The London-based, twenty-something developers behind GreatApps - who modestly claim to be just “three Greek guys playing with a Mac” - came together in November 2008. The company is now marketing technology that detects how firmly users tap touchscreen devices so that different responses can be programmed based on the amount of force applied.
The husband and wife team behind Washington D.C.-based Imangi Studios understood how to expand their business by the time the iPad was released last April. In 2008, Keith Shepherd stopped developing software for the healthcare industry to start his own company in his Dupont Circle apartment.
While Shepherd paid some of his bills developing puzzle games like the $1.99 Little Red Sled, the company scored its first major hit with the 2009 Flight Control-like line-drawing game Harbor Master. Rather than selling the app for $1.99 - its iPhone price - Imangi offered the free Harbor Master HD to iPad owners on day one and it became a top downloaded iPad app right away. During Apple’s 2010 Worldwide Developer’s conference last June, Shepherd’s wife and business partner Natalia Luckynova estimated that Harbor Master was downloaded to approximately 10 percent of all iPads at that time.
Although it’s difficult to track how much money Imangi is making from Harbor Master HD, the company generates income from advertising and premium “In-App” purchases that range between 99 cents and $4.99.
When NBC cancelled its drama Heroes last year, actor Greg Grunberg had a flourishing app company to keep him busy. In 2009, Grunberg created Yowza, a free app that distributes mobile coupons on behalf of more than 300 retailers including Crate & Barrel and Gap. The company claims it has more than five million users that can redeem deals at 15,000 nationwide locations. Yowza, which Grunberg told the LA Times is profitable and currently raising money, charges participating merchants $59 per month, per store.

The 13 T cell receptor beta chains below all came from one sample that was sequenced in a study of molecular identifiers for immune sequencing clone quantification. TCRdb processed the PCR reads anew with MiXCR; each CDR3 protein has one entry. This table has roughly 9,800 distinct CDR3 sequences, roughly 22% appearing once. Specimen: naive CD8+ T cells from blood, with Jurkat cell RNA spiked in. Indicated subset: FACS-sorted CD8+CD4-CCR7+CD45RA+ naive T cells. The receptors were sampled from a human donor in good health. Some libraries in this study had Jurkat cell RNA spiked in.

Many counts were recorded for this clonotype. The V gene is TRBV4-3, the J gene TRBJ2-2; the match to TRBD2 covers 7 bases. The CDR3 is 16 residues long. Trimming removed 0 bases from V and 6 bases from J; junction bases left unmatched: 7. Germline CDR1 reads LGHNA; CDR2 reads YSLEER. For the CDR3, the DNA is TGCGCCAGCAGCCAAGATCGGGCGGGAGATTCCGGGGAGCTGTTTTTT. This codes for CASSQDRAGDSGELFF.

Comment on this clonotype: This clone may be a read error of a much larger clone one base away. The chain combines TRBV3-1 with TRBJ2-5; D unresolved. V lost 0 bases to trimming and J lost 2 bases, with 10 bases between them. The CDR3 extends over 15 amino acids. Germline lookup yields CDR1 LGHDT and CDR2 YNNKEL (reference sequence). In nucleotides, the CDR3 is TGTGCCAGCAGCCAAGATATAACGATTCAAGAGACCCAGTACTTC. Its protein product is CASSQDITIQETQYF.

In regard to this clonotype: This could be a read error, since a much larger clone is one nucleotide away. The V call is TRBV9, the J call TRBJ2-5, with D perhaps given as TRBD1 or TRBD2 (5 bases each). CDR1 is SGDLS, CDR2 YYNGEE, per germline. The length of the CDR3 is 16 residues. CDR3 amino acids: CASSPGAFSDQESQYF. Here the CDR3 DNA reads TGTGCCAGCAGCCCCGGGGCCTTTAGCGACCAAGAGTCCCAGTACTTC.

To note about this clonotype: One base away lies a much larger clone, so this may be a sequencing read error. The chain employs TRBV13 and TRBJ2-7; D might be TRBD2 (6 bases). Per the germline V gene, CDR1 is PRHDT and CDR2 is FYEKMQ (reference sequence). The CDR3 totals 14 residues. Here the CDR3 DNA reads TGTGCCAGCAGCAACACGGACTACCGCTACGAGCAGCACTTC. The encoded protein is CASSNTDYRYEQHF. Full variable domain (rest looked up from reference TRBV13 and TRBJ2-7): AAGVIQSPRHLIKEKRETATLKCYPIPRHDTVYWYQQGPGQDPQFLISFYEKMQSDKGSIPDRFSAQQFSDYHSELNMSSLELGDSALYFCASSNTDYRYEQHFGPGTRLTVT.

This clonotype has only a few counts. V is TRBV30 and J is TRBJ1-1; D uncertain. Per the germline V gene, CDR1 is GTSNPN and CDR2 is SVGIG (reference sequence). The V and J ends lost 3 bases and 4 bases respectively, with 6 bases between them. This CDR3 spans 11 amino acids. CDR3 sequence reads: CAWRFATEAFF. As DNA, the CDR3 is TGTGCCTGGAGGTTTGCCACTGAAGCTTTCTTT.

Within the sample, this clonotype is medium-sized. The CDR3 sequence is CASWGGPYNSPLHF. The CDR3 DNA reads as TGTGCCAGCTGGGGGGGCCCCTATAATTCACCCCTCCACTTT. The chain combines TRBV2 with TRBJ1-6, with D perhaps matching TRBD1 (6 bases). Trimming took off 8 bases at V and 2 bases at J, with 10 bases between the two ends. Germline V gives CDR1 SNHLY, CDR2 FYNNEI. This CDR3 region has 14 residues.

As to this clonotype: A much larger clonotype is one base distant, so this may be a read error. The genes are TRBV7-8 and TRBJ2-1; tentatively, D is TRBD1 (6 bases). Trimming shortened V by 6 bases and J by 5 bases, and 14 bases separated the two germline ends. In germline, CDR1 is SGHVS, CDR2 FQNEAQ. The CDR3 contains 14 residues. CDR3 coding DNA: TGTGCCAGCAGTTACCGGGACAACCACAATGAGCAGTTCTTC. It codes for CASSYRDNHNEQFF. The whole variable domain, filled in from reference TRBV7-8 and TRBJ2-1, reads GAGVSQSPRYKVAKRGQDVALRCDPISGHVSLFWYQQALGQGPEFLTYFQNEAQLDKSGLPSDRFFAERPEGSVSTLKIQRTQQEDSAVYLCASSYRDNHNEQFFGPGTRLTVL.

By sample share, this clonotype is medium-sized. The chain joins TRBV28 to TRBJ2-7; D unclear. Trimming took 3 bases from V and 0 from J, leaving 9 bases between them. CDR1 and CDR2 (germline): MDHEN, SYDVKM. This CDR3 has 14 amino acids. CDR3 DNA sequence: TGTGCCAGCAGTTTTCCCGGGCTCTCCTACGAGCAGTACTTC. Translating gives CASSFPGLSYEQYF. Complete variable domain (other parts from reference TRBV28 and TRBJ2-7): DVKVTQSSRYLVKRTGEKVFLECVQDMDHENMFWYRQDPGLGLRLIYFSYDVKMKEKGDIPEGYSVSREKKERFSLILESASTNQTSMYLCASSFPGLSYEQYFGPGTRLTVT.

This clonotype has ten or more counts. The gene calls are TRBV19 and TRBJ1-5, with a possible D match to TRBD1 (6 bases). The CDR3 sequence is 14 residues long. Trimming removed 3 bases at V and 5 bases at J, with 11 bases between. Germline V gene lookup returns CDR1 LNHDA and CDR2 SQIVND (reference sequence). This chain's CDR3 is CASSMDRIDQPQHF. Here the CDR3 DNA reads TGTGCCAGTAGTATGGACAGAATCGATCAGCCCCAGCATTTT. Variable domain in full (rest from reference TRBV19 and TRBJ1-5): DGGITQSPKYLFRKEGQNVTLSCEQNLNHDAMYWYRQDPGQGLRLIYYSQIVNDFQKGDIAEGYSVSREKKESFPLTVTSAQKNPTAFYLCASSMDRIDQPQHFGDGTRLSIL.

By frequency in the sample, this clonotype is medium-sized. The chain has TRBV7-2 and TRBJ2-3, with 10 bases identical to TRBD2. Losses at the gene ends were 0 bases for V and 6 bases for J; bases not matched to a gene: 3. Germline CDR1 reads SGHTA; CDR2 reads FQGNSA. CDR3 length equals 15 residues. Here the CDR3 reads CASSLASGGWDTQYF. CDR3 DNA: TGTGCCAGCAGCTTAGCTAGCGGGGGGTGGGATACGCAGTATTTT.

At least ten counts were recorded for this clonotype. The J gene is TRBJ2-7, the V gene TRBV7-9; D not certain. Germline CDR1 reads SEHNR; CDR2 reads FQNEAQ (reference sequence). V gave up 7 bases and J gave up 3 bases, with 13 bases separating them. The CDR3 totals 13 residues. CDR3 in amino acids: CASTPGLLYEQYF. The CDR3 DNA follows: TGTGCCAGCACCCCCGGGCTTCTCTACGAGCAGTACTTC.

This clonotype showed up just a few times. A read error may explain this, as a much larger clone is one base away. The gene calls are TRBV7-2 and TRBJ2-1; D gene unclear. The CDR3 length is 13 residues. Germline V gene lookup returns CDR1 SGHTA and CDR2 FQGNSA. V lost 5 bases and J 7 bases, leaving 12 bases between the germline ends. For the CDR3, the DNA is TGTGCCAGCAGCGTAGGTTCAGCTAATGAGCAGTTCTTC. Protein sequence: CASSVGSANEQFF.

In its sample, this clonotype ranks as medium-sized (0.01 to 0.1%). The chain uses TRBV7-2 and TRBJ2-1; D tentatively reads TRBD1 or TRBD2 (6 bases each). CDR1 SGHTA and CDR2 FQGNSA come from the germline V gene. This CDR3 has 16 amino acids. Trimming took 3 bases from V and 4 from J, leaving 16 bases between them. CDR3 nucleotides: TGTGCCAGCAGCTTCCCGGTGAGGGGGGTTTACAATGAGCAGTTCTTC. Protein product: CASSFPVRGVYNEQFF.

These household names were unknown three years ago
Wealth and fame from iPhone applications is not restricted to opportunistic individuals. A few small development companies that operated in relative obscurity before the App Store debuted are now among the most notable media and technology companies on the globe.
Rovio Mobile: Founded eight years ago, this Finnish developer enjoyed modest success until the 2009 release of Angry Birds. This game-changing title, which has generated more than 50 million downloads across multiple platforms including Android and iPad, is poised to become a multimedia crossover hit.
Tapulous: Before getting acquired by Disney last year, this company developed some of the top grossing iPhone apps of all time including Tap Tap Revenge 3. The Palo Alto-based company was founded in February 2008 by serial entrepreneur Bart Decrem with funding from several Silicon Valley investors.
Lima Sky: This New York-based developer created Doodle Jump, which at 99 cents is the top selling iPhone app of all time. Lima Sky president Igor Pusenjak told the Wall Street Journal that Doodle Jump had more than 200,000 downloads on Christmas Day alone.